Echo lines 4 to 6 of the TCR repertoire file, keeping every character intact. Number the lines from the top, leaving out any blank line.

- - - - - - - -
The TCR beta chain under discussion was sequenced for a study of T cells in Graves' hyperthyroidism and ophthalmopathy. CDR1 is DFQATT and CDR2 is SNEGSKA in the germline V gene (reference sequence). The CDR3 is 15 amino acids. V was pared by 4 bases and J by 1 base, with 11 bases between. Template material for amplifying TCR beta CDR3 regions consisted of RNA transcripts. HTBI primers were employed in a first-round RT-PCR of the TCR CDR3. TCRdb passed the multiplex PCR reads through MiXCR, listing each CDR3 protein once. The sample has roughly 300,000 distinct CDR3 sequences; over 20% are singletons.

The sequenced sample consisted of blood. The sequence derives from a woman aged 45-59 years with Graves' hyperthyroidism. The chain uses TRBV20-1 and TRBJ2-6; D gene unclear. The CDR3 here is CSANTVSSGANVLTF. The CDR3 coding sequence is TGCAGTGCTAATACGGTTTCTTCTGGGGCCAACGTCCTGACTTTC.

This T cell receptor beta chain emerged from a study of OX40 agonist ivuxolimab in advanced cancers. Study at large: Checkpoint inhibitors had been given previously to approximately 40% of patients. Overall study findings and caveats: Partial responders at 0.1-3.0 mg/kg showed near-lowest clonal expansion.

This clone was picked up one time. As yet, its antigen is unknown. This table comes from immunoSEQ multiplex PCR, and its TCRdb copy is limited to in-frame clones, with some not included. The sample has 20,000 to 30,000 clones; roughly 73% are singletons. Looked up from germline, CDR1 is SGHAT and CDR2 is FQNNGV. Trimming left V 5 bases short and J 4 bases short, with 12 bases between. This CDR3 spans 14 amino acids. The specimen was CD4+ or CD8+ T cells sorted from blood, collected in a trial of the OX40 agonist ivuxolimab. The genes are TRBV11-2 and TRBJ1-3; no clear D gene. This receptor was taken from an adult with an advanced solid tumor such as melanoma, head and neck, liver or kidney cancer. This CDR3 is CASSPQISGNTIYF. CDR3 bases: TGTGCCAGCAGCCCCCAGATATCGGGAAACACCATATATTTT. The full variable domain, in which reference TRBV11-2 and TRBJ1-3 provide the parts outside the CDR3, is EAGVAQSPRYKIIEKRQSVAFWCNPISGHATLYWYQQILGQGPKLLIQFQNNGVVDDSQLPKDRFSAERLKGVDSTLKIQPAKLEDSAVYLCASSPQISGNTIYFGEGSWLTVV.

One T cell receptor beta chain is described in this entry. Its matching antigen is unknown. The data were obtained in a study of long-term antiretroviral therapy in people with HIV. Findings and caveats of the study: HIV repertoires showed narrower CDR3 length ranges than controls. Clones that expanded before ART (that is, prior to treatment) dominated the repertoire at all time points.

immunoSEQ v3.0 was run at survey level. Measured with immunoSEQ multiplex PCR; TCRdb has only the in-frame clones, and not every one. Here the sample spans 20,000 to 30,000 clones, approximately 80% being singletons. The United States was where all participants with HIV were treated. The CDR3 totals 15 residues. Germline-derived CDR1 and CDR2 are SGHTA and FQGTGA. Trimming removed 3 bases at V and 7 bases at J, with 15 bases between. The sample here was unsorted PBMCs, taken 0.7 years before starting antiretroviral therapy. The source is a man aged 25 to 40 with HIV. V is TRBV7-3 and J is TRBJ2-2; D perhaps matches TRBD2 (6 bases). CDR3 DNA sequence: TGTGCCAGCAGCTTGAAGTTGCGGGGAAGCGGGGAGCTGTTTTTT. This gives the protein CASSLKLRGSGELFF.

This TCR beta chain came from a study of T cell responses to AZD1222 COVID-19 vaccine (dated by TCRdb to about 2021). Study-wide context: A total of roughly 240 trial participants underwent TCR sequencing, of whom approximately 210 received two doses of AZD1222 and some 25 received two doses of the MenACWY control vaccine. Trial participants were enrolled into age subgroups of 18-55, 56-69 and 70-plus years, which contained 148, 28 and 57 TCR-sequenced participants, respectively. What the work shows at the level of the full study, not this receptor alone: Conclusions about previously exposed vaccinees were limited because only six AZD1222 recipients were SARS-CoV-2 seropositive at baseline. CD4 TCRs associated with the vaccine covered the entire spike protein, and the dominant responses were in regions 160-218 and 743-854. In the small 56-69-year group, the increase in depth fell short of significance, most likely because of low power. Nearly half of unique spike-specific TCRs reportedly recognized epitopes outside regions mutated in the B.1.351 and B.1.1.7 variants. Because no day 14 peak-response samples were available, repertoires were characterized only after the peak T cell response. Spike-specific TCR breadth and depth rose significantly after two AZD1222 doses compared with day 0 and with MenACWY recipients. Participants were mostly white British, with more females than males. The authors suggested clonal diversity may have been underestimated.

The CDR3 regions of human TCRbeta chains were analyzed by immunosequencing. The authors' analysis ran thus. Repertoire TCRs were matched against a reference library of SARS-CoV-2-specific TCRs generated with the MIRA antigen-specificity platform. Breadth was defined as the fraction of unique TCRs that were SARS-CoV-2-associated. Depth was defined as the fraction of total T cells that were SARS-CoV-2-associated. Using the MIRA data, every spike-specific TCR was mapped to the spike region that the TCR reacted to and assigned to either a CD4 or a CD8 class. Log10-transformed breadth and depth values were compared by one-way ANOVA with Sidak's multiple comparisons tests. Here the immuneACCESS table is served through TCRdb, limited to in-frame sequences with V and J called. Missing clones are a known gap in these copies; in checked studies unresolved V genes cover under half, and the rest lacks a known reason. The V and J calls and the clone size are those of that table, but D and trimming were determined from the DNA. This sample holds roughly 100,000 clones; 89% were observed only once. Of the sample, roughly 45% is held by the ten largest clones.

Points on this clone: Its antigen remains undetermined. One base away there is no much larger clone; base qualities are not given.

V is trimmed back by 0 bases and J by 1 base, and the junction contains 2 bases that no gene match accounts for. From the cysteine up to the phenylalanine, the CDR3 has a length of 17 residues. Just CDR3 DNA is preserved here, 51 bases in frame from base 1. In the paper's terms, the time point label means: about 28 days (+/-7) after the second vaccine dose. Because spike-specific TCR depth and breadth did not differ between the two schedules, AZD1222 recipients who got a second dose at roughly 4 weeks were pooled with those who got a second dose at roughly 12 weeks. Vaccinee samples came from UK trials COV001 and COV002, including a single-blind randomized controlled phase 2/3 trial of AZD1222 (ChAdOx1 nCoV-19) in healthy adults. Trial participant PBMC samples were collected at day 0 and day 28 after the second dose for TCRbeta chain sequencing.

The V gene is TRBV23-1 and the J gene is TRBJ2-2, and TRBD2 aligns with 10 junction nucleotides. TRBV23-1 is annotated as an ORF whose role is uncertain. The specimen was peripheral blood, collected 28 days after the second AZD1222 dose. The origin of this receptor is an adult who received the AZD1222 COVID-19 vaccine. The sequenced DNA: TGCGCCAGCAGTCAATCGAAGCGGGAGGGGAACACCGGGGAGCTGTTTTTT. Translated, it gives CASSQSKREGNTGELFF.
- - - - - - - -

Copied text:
This clone was picked up one time. As yet, its antigen is unknown. This table comes from immunoSEQ multiplex PCR, and its TCRdb copy is limited to in-frame clones, with some not included. The sample has 20,000 to 30,000 clones; roughly 73% are singletons. Looked up from germline, CDR1 is SGHAT and CDR2 is FQNNGV. Trimming left V 5 bases short and J 4 bases short, with 12 bases between. This CDR3 spans 14 amino acids. The specimen was CD4+ or CD8+ T cells sorted from blood, collected in a trial of the OX40 agonist ivuxolimab. The genes are TRBV11-2 and TRBJ1-3; no clear D gene. This receptor was taken from an adult with an advanced solid tumor such as melanoma, head and neck, liver or kidney cancer. This CDR3 is CASSPQISGNTIYF. CDR3 bases: TGTGCCAGCAGCCCCCAGATATCGGGAAACACCATATATTTT. The full variable domain, in which reference TRBV11-2 and TRBJ1-3 provide the parts outside the CDR3, is EAGVAQSPRYKIIEKRQSVAFWCNPISGHATLYWYQQILGQGPKLLIQFQNNGVVDDSQLPKDRFSAERLKGVDSTLKIQPAKLEDSAVYLCASSPQISGNTIYFGEGSWLTVV.

One T cell receptor beta chain is described in this entry. Its matching antigen is unknown. The data were obtained in a study of long-term antiretroviral therapy in people with HIV. Findings and caveats of the study: HIV repertoires showed narrower CDR3 length ranges than controls. Clones that expanded before ART (that is, prior to treatment) dominated the repertoire at all time points.

immunoSEQ v3.0 was run at survey level. Measured with immunoSEQ multiplex PCR; TCRdb has only the in-frame clones, and not every one. Here the sample spans 20,000 to 30,000 clones, approximately 80% being singletons. The United States was where all participants with HIV were treated. The CDR3 totals 15 residues. Germline-derived CDR1 and CDR2 are SGHTA and FQGTGA. Trimming removed 3 bases at V and 7 bases at J, with 15 bases between. The sample here was unsorted PBMCs, taken 0.7 years before starting antiretroviral therapy. The source is a man aged 25 to 40 with HIV. V is TRBV7-3 and J is TRBJ2-2; D perhaps matches TRBD2 (6 bases). CDR3 DNA sequence: TGTGCCAGCAGCTTGAAGTTGCGGGGAAGCGGGGAGCTGTTTTTT. This gives the protein CASSLKLRGSGELFF.